We’ve all been there. That moment when a coworker has done something unbelievably stupid. That feeling when a boss has forgotten about a vacation request. That experience when a customer is angry over something completely beyond our control and venting his rage at us.
There are many times when we our acquaintances and business relations cause us frustration and we, quite understandably, feel the urge to express our anger with them in a loud, boisterous way. Unfortunately, doing so can very easily become unproductive or even make the situation worse. It’s important to remain calm, especially in professional settings, so the next time you’re thinking about writing an angry email ask yourself: Is expressing my anger really going to help me resolve this problem?
If the answer is no, then you should consider these Dos and Don’ts for writing a more productive “angry” email before you send something you might regret.
Do Take a Deep Breath
Relax a little. Whatever has you upset, it’s probably not the end of the world. Take a deep breath and gather your thoughts. You may have every reason to be angry at the person you’re about to email, but you still want to approach the situation with a clear mind.
Don’t Be Brash
As upset as you may be, try to refrain from cursing out your coworkers. You’re angry at one of them now, but you still have to work with these people on an ongoing basis. If you come off as too mean too often you can quickly sour the relationship, which might lead to even more problems down the road.
Do Explain Why You’re Angry
Did your coworker forget to file an important report? Did a customer complain about your product without bothering to read the instructions? You probably have a good reason to feel frustrated, so explain what the person you’re emailing did wrong.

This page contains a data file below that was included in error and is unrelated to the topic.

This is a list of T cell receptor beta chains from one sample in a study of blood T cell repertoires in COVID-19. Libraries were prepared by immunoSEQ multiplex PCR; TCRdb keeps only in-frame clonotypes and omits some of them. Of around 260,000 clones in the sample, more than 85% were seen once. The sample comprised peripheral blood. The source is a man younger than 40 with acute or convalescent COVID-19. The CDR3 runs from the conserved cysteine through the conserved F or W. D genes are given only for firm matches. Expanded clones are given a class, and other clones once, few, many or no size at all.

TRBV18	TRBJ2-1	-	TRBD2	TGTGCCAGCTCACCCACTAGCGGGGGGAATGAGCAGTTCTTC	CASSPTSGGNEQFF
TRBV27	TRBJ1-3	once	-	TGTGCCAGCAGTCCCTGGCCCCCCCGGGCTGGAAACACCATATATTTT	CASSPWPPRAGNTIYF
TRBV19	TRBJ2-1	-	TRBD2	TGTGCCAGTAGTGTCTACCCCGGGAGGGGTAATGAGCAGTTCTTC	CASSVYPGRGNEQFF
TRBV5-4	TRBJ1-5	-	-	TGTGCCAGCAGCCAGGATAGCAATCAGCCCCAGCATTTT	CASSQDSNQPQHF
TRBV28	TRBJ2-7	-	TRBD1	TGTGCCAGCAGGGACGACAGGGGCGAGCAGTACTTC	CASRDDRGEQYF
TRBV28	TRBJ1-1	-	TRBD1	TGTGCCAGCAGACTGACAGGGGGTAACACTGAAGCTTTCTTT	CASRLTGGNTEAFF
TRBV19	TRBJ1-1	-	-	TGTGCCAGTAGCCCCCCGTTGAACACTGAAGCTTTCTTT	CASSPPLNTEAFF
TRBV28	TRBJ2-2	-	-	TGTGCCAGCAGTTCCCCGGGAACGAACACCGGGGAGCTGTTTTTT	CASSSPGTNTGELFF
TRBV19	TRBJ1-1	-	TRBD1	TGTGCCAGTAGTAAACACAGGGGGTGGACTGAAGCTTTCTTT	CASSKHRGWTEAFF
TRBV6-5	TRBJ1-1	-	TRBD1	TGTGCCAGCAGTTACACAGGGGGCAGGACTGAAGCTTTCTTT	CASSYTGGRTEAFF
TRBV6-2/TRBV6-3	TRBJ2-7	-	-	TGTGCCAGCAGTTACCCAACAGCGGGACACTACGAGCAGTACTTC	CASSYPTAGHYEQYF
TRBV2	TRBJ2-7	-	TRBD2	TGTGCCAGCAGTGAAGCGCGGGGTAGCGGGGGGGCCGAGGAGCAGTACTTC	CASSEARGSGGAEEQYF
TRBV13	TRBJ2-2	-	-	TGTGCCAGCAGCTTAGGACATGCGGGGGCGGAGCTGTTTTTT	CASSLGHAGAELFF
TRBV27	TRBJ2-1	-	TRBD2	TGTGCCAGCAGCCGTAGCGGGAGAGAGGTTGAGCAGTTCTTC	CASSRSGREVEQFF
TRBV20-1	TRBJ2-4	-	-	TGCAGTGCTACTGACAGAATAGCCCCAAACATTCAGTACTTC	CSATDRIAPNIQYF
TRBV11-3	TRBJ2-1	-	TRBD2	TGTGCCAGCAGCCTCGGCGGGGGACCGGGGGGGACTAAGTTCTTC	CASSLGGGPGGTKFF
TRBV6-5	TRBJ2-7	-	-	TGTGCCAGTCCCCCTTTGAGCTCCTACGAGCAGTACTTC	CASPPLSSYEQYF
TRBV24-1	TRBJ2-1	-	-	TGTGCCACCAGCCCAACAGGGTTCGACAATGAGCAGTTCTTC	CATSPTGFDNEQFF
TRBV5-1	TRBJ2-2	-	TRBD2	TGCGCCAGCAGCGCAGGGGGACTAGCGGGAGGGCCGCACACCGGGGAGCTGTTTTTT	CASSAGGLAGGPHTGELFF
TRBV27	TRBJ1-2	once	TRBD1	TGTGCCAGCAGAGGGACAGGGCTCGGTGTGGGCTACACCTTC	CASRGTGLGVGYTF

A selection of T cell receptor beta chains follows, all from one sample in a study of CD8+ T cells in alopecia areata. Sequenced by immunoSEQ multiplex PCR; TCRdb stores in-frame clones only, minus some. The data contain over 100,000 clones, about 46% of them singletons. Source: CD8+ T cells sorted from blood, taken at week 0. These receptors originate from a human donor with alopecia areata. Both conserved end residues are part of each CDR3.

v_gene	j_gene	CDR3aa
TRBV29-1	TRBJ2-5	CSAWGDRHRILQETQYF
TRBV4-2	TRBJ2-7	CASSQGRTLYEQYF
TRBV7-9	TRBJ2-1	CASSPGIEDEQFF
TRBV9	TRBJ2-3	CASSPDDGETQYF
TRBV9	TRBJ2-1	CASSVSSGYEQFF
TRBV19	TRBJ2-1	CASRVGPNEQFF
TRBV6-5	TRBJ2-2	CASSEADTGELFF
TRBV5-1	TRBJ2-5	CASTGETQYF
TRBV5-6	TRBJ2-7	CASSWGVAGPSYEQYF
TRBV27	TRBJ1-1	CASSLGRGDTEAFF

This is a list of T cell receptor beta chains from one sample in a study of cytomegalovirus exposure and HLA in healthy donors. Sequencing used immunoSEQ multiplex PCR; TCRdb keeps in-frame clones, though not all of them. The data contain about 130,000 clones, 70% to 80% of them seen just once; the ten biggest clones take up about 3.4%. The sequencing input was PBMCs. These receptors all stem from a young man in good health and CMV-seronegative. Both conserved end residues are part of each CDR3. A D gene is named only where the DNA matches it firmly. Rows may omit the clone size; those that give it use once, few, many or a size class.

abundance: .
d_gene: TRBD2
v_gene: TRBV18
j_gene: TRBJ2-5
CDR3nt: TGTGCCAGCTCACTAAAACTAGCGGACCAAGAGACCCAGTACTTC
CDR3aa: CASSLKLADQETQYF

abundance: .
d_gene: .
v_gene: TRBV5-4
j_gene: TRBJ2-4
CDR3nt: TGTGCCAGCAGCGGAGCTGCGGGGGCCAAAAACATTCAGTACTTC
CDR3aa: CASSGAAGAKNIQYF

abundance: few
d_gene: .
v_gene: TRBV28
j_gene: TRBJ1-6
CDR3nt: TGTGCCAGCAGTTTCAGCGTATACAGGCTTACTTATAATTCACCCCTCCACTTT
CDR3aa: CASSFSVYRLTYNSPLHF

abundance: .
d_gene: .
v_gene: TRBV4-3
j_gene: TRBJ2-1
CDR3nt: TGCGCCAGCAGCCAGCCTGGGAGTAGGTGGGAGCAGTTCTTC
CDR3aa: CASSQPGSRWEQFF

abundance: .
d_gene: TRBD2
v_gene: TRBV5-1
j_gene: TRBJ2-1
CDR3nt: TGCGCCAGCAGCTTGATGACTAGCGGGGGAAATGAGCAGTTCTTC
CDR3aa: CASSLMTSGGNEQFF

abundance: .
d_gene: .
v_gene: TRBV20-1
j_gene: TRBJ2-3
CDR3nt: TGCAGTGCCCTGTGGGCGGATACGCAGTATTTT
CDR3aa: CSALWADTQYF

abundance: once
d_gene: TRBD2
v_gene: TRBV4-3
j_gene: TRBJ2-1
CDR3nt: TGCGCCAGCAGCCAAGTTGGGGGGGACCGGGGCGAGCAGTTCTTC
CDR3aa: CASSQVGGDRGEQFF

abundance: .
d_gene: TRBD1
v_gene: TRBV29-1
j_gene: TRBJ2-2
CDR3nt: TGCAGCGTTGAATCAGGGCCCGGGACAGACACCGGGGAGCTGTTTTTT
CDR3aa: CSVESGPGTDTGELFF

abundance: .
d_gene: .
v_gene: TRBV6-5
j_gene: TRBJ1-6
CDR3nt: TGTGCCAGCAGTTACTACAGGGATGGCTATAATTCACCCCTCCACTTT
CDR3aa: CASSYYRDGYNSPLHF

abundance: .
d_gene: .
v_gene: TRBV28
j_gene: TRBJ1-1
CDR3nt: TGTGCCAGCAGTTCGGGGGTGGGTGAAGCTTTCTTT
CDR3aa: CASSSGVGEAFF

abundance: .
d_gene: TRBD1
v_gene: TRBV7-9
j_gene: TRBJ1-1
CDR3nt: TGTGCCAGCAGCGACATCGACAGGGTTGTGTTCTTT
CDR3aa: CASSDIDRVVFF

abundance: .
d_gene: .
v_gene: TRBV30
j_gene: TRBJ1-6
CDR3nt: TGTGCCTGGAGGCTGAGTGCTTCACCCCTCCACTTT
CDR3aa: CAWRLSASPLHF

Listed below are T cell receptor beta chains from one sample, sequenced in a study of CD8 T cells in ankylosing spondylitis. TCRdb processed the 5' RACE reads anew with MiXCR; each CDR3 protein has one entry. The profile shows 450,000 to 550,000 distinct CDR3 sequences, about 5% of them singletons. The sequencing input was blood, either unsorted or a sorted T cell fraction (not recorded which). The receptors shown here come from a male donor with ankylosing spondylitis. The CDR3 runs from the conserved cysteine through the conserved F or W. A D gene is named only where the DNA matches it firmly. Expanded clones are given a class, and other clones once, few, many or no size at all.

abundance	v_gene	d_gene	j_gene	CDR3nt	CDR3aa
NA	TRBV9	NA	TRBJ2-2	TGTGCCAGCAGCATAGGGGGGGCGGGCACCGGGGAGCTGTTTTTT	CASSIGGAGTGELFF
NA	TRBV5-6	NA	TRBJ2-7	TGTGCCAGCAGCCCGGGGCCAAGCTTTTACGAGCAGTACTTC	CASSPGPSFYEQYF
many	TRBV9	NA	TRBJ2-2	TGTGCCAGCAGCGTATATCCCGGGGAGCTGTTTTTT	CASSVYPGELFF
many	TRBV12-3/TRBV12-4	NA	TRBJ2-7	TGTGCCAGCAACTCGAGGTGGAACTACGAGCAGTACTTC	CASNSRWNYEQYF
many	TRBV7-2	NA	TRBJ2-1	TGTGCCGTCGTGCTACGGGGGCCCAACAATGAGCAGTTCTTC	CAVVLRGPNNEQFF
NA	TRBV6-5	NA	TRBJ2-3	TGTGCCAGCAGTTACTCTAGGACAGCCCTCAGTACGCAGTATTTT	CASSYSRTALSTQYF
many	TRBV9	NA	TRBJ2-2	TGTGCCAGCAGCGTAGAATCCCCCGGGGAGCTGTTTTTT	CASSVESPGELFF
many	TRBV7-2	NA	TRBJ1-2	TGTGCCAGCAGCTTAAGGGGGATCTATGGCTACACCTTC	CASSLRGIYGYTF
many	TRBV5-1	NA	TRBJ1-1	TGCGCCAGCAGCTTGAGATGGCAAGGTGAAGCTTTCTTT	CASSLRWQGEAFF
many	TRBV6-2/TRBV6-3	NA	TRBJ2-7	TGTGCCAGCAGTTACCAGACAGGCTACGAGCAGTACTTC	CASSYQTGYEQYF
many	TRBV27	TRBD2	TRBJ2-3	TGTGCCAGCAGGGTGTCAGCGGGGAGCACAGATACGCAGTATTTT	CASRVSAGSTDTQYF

Don’t Dwell on the Fact That You’re Angry
You have every right to feel the way you do, but don’t rant about it in your email. Express your concerns in as polite a way as possible. As the saying goes, you catch more flies with honey than vinegar, so try explaining that your reader did something wrong without biting his or her head off over it. It may be appropriate to mention that you’re upset, particularly if the person is a repeat offender, but don’t let that be the focus of your email.
Do Read It Out Loud
Read your email aloud to yourself. Does it sound like the type of email you would respond positively to if you received it? If not, try making it a little more polite and you may actually encourage your reader to do better next time.
Let’s take a look at an example of angry email that would elicit a negative reaction from its reader:
“Jerry, what the heck were you thinking?! We needed that TPS report to be completely filled out by 4 PM today and you still haven’t sent it.
Did you even start to work on it yet? This is really going to mess up my schedule tomorrow! You’d better get it finished or you’re going to regret it!”
This email was very clearly written by someone who was angry. There are a whole lot of exclamation marks being thrown around, as well as some rather threatening and belittling language. If you were Jerry, would you react well to reading this email? Probably not; you may even get defensive and fire back an angry email of your own.
Now here’s an example of a more thought out email regarding the same issue:
I noticed that no one has received the TPS report yet. We’re already getting toward the end of the work day and we’re going to need the report for tomorrow morning’s meeting, so I just wanted to check in and make sure everything was okay.
If you could have the report filed by the end of the day it would be greatly appreciated, and if you’re having any trouble please let me know so we can take care of it ASAP.
This email is much less angry and a fair bit more formal in nature. There aren’t any threats, and it doesn’t read like the rantings of an excessively angry person; however, it does convey Carrie’s concern over ther report and reinforces the urgency of finishing it before tomorrow. Carrie even implied she could help Jerry fix any issue that might be causing the delay, putting a helpful and polite spin on an email about a problem that’s upsetting her.
Perhaps a time will come when you really do need to let your reader know just how angry you are, but that shouldn’t be your first reaction to an issue. Try following these dos and don’ts and you’ll find your emails will communicate your real needs more effectively.